It might have been tempting to give audiences a set-piece extravaganza without real consequence – something that is more than fine in the moment but largely does a factory reset. Though there’s a definitive change in the status-quo before the credits roll, No Way Home has some serious emotional carnage. One of the genuine surprises is the notable demise in the midst of the drama. The death of Aunt May produces a reaction that travels around the multiplex with an audible gasp of disbelief. However it’s worth noting that this iteration of Spider-man has largely been unique in the way it has been devoid of the ‘Uncle Ben’ factor (the key death in the classic origin of Spider-man that set the young Peter, newly emboldened with his powers on a more altruistic course when he realises he could have prevented his uncle’s demise if he’d only put others first). The current films have never depicted the origin story and have only mentioned Ben in passing… and Marisa Tomei’s May is far younger than tradition would normally dictate with no actual specific acknowledgement of Ben’s role in her/their life. Tomei, often an under-rated actor, knocks it out of the park as the benevolent guardian who instills the value of the ‘second chance’ mercy factor in her nephew but who can come out swinging when needed. That it comes down to her, rather than Ben, offering the legendary if belated ‘With great power comes great responsibility…‘ maxim as she lies dying, gives Holland’s Spider-man that missing iconic piece of the puzzle, albeit in a tweaked situation. Though it’s also what points this modern Peter Parker on a dangerous mission to kill Norman Osbourn, it’s also the mantra that helps set him up for his higher moral values at the climax.
The film performs something of a bait-and-switch in its central dilemma. Classic Spider-man foes turn up to battle Holland’s version (all the returning actors in fine form and clearly enjoying themselves) but it’s this Peter Parker (convinced by Aunt May) that wonders if these troubled souls can be healed in a way that avoids their apparently pre-ordained deaths (as seen in the previous Spider-man movies). It’s a superb fantastical question in and of itself, made more complicated by the individual responses that said ‘bad’ guys have to that offer. However ultimately, the film largely has it both ways. Some ‘villains’ are satisfyingly ‘redeemed’ others merely defeated yet they are all still sent back – as originally demanded by Strange at the start – so the moral victories of good and bad guys alike is something of a pyrrhic success at best.
It’s all a roster-coaster ride. On both a character level and the kinetic set-pieces, this is a movie designed for the big-screen and to deliver an experience that ticks off every aspect. It’s not perfect – for my money Avengers: Endgame is still the Marvel epic with the highest benchmark and satisfaction in all departments. There are logic-holes are scattered through this piece and Cumberbatch’s Doctor Strange has to be conveniently sidelined for a solid chunk of the film once the chaos has begun (though a lot of that will be picked up in the next Doctor Strange film itself). You’ll likely see a lot of the Spider-man franchise plot-points coming, many of them tributes and nods to the Spider-lore of both the comics and the films (even echoes of the controversial the continuity-changing ‘One More Day‘ story) but the movie executes them with aplomb, an unapologetic crowd-pleaser throughout and playing to both spectacle and established strengths. There’s similar ground covered to 2020’s Oscar-winning animation Into the Spider-verse (soon to get its own multi-Spider sequel) in the uniting of different iterations of the web-head and seeing how well they work when forced to work together. (Indeed, that multiverse factor is becoming almost a motif for the Spider-franchise as large as the arachnid logo on his chest), but you can enjoy both for what they are.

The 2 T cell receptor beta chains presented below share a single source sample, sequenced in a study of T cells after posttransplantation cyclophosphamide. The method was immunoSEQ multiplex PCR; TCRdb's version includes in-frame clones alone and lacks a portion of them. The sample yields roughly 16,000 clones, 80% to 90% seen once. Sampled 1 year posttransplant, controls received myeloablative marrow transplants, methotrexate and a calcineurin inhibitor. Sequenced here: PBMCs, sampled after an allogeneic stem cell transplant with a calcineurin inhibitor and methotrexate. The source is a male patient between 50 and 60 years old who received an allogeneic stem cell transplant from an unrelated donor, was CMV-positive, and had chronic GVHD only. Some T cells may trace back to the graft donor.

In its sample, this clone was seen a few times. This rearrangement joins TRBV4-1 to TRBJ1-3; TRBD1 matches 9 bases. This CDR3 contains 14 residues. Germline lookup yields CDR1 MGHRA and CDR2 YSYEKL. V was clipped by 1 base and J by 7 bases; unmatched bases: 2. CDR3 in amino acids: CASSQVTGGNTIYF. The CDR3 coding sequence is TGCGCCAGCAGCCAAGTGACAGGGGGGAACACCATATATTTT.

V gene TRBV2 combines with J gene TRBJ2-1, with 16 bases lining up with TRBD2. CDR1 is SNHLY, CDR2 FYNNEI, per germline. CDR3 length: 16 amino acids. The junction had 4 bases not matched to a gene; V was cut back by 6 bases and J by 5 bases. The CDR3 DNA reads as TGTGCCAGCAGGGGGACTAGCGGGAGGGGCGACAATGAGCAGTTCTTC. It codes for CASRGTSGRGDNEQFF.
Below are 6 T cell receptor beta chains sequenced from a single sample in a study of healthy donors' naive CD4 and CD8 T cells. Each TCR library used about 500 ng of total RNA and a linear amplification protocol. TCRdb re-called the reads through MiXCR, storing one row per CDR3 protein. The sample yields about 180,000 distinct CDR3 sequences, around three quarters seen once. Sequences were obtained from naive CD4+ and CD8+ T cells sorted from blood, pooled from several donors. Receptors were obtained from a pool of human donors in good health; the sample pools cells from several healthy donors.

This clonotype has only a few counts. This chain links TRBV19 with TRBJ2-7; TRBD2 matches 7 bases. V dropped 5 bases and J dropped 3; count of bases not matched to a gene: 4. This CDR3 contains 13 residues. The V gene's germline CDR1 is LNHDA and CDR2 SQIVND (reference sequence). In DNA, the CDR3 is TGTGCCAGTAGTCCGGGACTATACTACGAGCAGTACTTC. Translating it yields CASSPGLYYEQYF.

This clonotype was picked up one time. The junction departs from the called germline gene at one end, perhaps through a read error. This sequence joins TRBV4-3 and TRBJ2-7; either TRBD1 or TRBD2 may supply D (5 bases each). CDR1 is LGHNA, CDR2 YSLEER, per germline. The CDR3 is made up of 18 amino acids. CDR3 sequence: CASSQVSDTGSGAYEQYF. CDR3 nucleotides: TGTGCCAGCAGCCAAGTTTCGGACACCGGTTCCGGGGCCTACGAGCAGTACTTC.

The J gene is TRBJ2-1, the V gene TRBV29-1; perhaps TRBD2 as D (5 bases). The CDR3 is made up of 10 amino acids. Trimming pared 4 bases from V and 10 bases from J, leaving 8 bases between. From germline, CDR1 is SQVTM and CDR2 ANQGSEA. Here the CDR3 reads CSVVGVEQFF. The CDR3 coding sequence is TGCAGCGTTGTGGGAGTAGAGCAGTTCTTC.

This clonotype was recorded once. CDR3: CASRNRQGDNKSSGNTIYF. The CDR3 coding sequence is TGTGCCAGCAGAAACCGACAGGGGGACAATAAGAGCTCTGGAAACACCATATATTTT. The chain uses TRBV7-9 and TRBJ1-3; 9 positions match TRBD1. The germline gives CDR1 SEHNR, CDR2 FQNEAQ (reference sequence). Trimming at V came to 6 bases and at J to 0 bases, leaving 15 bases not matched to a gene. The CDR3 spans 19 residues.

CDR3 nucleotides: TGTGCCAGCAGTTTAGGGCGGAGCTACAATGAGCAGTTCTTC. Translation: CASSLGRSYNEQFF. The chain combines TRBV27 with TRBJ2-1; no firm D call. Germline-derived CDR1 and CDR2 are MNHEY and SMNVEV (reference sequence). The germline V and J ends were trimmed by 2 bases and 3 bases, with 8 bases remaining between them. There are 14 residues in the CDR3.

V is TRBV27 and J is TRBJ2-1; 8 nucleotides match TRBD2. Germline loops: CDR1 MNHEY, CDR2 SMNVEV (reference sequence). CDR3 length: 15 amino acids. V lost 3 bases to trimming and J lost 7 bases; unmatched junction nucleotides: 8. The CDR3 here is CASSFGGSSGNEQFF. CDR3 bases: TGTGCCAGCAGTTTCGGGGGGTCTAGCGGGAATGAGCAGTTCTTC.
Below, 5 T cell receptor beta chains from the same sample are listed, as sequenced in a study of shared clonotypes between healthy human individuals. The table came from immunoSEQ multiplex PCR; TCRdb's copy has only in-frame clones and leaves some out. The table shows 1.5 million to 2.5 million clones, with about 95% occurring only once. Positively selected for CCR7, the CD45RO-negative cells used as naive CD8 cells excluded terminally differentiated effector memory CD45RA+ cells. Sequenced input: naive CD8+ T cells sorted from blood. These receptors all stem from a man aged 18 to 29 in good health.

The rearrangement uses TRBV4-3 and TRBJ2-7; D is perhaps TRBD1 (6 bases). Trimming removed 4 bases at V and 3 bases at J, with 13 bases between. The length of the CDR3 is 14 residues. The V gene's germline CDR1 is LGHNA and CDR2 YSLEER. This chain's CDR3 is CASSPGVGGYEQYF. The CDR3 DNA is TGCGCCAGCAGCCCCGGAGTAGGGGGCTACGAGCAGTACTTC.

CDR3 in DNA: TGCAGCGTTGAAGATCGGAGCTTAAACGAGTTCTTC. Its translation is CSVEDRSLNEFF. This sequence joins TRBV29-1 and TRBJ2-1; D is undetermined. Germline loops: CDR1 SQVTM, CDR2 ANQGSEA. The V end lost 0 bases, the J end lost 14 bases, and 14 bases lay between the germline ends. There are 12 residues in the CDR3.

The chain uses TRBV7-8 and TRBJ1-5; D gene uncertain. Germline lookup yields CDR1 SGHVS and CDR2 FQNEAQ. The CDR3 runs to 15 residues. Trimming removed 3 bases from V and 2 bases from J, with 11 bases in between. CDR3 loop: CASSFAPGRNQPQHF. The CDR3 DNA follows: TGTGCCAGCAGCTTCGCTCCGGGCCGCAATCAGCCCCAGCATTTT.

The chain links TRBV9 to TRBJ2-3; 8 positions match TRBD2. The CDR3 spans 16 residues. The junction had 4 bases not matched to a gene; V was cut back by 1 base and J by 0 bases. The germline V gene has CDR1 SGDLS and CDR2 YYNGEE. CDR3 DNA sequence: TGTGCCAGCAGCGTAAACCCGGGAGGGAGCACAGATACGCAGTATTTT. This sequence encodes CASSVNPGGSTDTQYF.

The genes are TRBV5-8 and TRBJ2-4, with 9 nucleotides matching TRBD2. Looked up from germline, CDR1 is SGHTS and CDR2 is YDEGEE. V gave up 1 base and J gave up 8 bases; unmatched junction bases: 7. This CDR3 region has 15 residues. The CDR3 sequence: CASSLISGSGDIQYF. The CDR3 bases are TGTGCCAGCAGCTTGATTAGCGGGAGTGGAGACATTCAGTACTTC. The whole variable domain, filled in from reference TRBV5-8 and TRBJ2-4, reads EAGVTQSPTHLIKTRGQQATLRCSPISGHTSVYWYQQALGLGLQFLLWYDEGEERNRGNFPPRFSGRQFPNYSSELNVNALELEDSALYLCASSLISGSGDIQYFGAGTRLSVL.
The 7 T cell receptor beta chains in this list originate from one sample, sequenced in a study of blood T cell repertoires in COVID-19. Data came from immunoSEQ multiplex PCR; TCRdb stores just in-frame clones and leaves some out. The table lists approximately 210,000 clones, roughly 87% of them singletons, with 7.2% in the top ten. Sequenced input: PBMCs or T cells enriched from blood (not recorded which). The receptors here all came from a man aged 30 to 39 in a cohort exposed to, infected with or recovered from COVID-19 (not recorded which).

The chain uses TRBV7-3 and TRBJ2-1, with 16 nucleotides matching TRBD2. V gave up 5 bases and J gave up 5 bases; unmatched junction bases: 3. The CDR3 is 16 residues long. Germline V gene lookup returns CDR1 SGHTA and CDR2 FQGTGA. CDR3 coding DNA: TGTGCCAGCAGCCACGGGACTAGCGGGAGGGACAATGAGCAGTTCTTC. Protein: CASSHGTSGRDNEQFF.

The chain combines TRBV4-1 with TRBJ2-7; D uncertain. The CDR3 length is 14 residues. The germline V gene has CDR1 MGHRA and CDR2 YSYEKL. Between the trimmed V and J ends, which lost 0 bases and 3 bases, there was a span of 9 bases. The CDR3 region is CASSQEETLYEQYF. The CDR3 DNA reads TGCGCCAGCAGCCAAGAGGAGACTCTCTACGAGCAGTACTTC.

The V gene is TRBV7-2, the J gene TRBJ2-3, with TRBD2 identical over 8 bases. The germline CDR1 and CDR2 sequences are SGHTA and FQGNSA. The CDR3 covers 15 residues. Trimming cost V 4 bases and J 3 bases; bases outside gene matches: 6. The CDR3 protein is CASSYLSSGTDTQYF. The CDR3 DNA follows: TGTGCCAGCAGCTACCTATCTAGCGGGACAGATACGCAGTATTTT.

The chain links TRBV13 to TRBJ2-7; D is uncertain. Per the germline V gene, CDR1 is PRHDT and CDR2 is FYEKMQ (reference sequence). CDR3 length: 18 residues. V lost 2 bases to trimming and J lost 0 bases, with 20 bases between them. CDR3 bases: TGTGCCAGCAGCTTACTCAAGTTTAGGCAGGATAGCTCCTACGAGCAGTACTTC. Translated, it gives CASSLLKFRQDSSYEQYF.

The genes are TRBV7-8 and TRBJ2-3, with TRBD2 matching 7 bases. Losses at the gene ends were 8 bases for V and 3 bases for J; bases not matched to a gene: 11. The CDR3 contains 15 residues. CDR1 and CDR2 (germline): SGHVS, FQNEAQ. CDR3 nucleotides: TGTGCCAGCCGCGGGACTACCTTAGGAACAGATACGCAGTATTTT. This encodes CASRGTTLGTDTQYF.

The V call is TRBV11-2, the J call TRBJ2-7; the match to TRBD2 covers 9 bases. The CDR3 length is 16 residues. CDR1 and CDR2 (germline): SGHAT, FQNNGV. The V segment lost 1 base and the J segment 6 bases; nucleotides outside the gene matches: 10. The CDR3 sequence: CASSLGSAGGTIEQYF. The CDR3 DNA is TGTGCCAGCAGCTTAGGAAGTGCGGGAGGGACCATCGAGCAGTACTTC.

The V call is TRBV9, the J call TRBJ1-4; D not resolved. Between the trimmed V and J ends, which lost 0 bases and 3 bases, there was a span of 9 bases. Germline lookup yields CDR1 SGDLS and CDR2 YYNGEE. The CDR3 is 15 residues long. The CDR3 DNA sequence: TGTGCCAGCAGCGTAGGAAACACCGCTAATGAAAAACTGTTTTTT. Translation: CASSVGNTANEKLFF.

Tiny quibbles aside, this is a blockbuster ™ minutely blueprinted to entertain. There’ll be few fans leaving the multiverse experience in multiplexes without feeling they’ve got their money’s-worth and more. Not remotely aimed at the uninitiated or unfamiliar casual fan, this is a deep-dive, passionate, frenetic, indulgent and joyous love-letter to over two-decades of movie web-slinging (and decades more from the comic source-material) and No Way Home makes it a home run in most of the way it matters. With great enjoyment comes great box-office (a $253 million open weekend and over $75o million through Tuesday with $1bilion worldwide likely by Boxing Day, which would be impressive even before the age of COVID) and there’s still a ton more Spidey on the horizon…
- Production Design / VFX10